Nerd Vacation Day 1: Once Upon a Storybook

So, if you follow me on Twitter, you know that I am on vacation! This is my first real vacation. By real vacation, I mean I don’t have to take any time off of work or worry about not getting paid for the days I’m gone. I just got my teaching position, so not only does spring break mean REAL time off, but it also means I am getting paid! Score. On this trip, my best friend and I decided we want to go to some interesting book stores. We arrived in Anaheim around 2:30 this afternoon. We are staying at the Ayres Hotel, which is always gorgeous and accommodating and let’s not get carried away, you’re here for the books! With the limited time we’ve been here today, we didn’t know if we were going to go anywhere (other than the Anaheim Ducks Team Store, because that’s a huge reason we’re here. Go Ducks!). While we were hanging out in our hotel room, we looked on Yelp to find some bookstores pretty close to us. Upon researching, we found the Once Upon a Storybook indie bookstore in Orange. We called the shop to see if they had any YA titles and we found out that they are downsizing their YA from 3 shelves to one, so ALL OF THEIR YA TITLES WERE 25% OFF!! Of course we had to go! So, without further ado, here is my experience there.

Storybook 5This is the outside of the store. First of all…HOW STINKING ADORABLE IS THIS?! All the shops in this shopping center (off of 17th and the 55 freeway) have storefronts like this. Nowhere in Las Vegas do we have anything this adorable, seriously. I was caught immediately. The weather was beautiful and I was immediately smitten with the whimsy of this storefront. Remember, this is primarily a children’s book store. It’s the perfect ambiance. The signs out front show that they have regular readings for younger readers (the sign today offered a pre-school level story time). TOO CUTE.

Storybook 4Of course, no whimsy would be complete without a sign pointing you to your favorite fantasy world. This made me so excited walking in. Screw Disneyland, this is my happiest place on earth!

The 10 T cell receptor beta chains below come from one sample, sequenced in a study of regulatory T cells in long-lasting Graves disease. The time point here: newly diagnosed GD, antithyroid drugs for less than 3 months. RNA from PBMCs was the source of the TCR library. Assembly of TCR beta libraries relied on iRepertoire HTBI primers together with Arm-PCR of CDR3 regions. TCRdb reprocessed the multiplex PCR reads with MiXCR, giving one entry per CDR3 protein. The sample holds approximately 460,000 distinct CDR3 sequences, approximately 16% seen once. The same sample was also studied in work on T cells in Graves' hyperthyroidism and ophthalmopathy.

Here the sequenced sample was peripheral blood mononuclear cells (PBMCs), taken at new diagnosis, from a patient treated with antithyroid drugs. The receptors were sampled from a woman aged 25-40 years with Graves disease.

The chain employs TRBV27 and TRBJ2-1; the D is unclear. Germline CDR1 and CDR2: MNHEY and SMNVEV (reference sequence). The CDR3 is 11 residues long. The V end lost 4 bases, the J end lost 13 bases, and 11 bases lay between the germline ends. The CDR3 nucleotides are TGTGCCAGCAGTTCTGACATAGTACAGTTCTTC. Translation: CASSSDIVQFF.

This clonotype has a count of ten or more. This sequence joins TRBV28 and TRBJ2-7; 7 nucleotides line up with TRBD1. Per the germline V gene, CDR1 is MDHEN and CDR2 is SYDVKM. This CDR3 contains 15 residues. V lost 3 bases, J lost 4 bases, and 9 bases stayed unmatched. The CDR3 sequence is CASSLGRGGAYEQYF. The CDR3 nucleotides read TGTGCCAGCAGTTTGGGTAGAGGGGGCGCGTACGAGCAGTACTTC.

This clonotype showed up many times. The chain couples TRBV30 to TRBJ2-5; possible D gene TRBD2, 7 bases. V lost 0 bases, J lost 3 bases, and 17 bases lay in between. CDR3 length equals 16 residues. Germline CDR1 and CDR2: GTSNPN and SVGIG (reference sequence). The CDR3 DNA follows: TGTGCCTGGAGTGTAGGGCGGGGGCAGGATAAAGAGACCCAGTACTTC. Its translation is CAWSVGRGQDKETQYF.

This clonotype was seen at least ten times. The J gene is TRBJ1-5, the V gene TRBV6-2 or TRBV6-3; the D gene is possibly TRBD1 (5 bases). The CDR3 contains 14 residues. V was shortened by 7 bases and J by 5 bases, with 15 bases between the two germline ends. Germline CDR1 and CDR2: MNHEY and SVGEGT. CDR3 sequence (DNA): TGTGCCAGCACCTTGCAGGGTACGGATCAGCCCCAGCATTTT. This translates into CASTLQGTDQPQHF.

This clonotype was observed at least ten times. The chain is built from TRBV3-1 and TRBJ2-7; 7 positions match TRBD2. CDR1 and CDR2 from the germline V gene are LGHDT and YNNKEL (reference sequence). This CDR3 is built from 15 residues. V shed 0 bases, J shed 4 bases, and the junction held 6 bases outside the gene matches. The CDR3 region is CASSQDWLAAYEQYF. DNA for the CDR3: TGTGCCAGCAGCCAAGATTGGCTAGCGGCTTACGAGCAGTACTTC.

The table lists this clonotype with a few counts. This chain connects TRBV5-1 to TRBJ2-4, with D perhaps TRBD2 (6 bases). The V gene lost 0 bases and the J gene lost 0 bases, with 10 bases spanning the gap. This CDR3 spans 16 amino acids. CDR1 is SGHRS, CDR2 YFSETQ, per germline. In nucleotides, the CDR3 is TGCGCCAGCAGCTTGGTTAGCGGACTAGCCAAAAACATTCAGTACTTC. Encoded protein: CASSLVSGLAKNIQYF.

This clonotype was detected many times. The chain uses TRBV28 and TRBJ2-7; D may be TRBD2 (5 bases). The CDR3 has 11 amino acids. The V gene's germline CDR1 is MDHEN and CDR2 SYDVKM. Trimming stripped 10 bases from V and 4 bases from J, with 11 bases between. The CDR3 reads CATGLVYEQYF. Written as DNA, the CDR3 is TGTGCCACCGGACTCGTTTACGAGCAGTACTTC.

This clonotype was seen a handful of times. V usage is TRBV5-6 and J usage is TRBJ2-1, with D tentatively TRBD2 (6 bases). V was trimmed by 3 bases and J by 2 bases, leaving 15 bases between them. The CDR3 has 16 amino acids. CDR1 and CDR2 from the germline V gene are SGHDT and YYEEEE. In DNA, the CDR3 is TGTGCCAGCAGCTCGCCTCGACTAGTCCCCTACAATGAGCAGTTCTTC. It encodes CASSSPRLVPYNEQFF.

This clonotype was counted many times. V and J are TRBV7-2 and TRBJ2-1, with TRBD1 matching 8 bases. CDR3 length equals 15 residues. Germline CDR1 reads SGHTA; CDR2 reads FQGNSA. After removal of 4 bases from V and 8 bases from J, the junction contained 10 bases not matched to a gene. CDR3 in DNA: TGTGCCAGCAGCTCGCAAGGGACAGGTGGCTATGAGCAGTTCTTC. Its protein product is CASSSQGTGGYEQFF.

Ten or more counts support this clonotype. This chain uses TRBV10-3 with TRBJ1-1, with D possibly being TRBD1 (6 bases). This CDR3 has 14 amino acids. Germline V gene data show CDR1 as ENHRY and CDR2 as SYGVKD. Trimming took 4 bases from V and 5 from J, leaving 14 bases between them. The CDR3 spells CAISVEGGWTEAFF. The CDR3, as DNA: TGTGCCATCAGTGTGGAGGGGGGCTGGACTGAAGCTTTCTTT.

Storybook 3We asked the owner, a wonderfully pleasant and knowledgeable woman named Susie, what was upstairs. Her answer was completely unexpected. This is a picture of their upstairs room, in which she holds BIRTHDAY PARTIES AND CRAFT PARTIES!!! Along with the cute little reading nooks they have downstairs, upstairs is packed with craft supplies, long tables, and chairs for super fun birthday parties for younger kids. I didn’t ask what kind of crafts they make, but can’t we all assume they’ll be absolutely adorable?

Storybook 2Speaking of whimsy and adorable, I stumbled upon this while I was coming down the stairs from the craft room. IT’S. A. FAIRY. DOOR. You have to love a store that pays so much attention to detail, especially for its specific clientele of younger readers. Can’t you imagine being a little girl (which I once was), obsessed with fantasy worlds (which I still am), and stumbling upon this magical little fairy door? I was so smitten with this little door and the general ambiance of this whole cute, welcoming store, I almost didn’t know what to do with myself. I’m sure I scared people walking by with my many exclamations of, “HOW CUTE IS THIS?!”

Storybook 1And, finally, my purchases. At 25% off, I really can’t be mad at myself for this. Susie was so wonderful. She welcomed us as we came in as, “the YA ladies,” since that’s what we asked about when we called. She let me paw through every single box of YA novels she had already cleaned off her shelves. It was seriously like a treasure hunt. I found so many obscure books that I usually can’t find in Barnes & Noble (since we only have B&N in Vegas – we don’t have any indies. The only indies we have are Christian bookstores). I had to end up letting some things go since I had SO MUCH. Susie is also wonderful enough to offer an educator discount of 20% every day. If you’re ever in Orange, CA, I definitely recommend visiting this adorable bookstore, especially if you have some younger readers in your life. This place was an experience in magic, whimsy, and fantasy and I am so happy we stumbled upon this place!

Click the link below to visit their website!

Once Upon A Storybook

17300 East 17th St. #C

Tustin, CA 92780


Book Review: Compulsion by Martina Boone PLUS A GIVEAWAY!

CompulsionTitle: Compulsion

Author: Martina Boone

Series: Heirs of Watson Island #1

Publisher: Simon Pulse

Release Date: October 28, 2014

Genre: YA, Southern Gothic

Source: Purchased

I LOVED THIS BOOK SO HARD. It had some slight romance, some voodoo magic, some Native American lore, and some serious villains. Could you even ask for more?! Here’s your synopsis from Amazon:

All her life, Barrie Watson has been a virtual prisoner in the house where she lived with her shut-in mother. When her mother dies, Barrie promises to put some mileage on her stiletto heels. But she finds a new kind of prison at her aunt’s South Carolina plantation instead–a prison guarded by an ancient spirit who long ago cursed one of the three founding families of Watson Island and gave the others magical gifts that became compulsions.